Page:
Chris Gardner

The joys of self-publishing.

Going back to school when you’re old.


I have five sons, all grown up now, but they kept me pretty busy at home for around twenty years and I was happy being a full-time mum. When my youngest started school though, I decided to do something else. I couldn’t decide whether to do a course in visual art, something I’d always loved, or something more practical, like an up-skill of the office work I used to do. I’ll leave it up to them, I thought. Just do the entry tests for both and if I pass one, that’s the course for me.

So I passed them both and had to decide for myself; the art course was impractical, a silly idea really, so of course that was the one I chose. And loved (almost) every minute. Strangely enough, the subjects most of the students hated, those that involved writing, I thoroughly enjoyed, and after two years full time and three years part-time I went on to a writing and editing class. Even more fun. So then I had a Diploma of Art and Design and a Diploma of Professional Writing and Editing. Should have been enough, right?

Then the local university made us an offer–our two year diploma would be counted as one year at university if any of us wanted to  attempt a degree there. Of course I did. It wasn’t that easy a decision–I gave it some serious thought. Probably part of my decision to go for it was I’d met so many people who had university degrees and, quite frankly, they didn’t seem any more intelligent than me!

So, to cut a long story short, I graduated, with Honours, from uni in 2005, and absolutely loved it. Not every minute–I didn’t love all the assignments and some of the lectures were better than others but most of them were fascinating. I studied History, Philosophy of Religion, Women’s Studies and Literature. If anyone is considering gong back to school I can’t recommend the experience highly enough.

My book, Not Guilty, evolved from my Honours thesis and I’ve decided to put the original thesis on Amazon as well. It is an academic thesis, not a commercial true crime, but I’m sure some will find it of interest. If you do, please take the time to put a review up. Demented Mothers is free from 21st (US time) to the 25th October.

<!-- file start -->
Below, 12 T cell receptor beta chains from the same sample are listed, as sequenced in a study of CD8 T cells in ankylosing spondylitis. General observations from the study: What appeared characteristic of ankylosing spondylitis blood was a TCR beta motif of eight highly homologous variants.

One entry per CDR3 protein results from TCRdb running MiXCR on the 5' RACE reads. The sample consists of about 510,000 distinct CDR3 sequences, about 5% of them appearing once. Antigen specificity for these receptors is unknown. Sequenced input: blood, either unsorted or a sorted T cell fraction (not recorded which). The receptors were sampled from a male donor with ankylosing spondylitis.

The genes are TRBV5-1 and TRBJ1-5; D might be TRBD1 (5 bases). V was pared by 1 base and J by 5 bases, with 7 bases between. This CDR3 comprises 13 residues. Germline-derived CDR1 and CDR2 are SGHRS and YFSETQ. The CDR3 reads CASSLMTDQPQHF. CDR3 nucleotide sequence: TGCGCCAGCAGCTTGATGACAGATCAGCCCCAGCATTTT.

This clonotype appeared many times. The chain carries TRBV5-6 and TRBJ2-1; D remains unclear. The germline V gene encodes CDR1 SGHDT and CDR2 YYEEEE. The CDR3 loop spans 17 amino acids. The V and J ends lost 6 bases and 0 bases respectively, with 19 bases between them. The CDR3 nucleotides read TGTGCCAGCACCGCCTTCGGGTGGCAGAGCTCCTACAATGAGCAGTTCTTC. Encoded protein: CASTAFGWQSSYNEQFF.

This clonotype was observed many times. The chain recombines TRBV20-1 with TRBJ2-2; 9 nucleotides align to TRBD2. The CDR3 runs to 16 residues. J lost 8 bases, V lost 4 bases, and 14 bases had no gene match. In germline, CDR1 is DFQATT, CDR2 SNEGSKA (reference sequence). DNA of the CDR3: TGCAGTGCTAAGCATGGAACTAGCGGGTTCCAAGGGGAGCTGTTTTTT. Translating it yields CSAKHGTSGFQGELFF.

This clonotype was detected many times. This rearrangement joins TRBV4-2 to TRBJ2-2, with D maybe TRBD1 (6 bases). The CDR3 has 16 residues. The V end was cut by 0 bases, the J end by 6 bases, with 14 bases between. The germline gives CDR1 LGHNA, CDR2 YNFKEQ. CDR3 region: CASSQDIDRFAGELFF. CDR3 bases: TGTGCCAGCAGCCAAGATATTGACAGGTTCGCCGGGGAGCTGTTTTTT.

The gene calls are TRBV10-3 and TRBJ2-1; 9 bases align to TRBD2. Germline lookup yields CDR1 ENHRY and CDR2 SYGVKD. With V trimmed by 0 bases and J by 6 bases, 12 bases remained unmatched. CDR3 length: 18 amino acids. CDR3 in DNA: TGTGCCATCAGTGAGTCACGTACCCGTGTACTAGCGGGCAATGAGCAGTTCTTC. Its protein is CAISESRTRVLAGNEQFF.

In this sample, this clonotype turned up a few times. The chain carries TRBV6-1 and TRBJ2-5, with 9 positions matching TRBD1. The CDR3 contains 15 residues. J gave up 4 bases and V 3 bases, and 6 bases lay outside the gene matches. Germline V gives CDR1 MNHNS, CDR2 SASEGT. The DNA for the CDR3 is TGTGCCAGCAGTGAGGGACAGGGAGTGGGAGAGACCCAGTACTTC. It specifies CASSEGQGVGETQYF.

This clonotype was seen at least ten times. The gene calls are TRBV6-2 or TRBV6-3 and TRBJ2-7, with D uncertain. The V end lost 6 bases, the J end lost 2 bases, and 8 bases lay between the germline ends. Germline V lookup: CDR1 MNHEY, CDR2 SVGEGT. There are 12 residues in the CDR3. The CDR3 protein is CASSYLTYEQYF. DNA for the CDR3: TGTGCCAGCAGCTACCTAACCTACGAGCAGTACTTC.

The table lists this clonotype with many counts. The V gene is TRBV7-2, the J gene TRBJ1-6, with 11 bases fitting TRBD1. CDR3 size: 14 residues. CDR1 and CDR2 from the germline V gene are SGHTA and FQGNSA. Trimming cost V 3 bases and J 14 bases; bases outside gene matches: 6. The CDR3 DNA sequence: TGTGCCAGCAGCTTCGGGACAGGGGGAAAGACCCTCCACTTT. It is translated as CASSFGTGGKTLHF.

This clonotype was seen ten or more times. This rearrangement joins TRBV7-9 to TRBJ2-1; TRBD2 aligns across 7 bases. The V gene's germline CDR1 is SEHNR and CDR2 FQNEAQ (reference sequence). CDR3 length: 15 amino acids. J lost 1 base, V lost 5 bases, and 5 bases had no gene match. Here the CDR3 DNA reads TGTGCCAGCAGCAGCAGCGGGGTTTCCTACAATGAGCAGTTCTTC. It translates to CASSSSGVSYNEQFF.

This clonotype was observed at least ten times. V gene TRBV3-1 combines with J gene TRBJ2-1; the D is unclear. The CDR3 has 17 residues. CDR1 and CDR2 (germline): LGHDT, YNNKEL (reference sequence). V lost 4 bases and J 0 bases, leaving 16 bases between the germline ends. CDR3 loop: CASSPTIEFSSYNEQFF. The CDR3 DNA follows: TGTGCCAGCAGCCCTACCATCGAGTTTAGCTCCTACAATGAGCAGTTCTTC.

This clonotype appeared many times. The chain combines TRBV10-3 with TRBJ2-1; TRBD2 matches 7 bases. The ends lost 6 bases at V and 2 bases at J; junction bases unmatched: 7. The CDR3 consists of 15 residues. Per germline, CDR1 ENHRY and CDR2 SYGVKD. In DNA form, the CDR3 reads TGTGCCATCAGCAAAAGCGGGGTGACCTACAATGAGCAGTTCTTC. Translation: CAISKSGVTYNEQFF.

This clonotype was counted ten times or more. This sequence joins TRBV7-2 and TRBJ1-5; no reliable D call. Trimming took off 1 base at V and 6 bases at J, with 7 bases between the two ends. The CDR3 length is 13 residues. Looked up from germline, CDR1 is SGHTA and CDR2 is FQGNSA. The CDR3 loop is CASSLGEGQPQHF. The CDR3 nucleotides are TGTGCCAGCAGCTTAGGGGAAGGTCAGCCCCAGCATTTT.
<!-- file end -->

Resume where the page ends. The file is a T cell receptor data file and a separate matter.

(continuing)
Author: cmsgardnerblog

I'm a writer of fiction and non-fiction, for teens and adults. I live in Central Victoria, Australia and my books are available at

6 thoughts on “Going back to school when you’re old.

  1. Good for you! I started at University at 38 and graduated 7 years later with an MA in American Indian Studies. I loved every minute of those 7 years and would have stayed to go for a PhD except I couldn’t decide which one to go for. 🙂 I have so many interests that there was no way to narrow my focus enough. Most of my classmates were the same age as my kids, which was sorta weird, especially when one of them asked me out! But I loved learning – still do – I just do it on my own now.

  2. One of my sons was at uni when I was, but a hundred miles away! I considered a PhD as well, Ruth, and my Honours tutor nagged me for quite a while but I decided, much as I’d like the right to be called Doctor, I couldn’t see myself teaching at uni and there didn’t seem much point. You never know though . . .

  3. Power to you! And Ruth there. And proof positive of something I’ve thought for a while, that education is far more enjoyable when you are old enough to understand what a privilege it is to have one. I did a degree straight out of school. I enjoyed it but I still cringe and my toes curl at the thought of doing another assignment or exam. If I was coming at it now, I expect that would be different.

    Do the PHD, one of my friends has one and she doesn’t teach at university, she writes books! She’s in my writers’ circle!



  4. Another one of those things wasted on the young? I agree education works best when the students actually want to be there–some of the young students in my classes were very enthusiastic, but all the oldies were.

  5. Just started reading the thesis. Interesting. Get back to it later when I am interuption free, will be interested to see your conclusions.

  6. Yes, it was very challenging but never boring.

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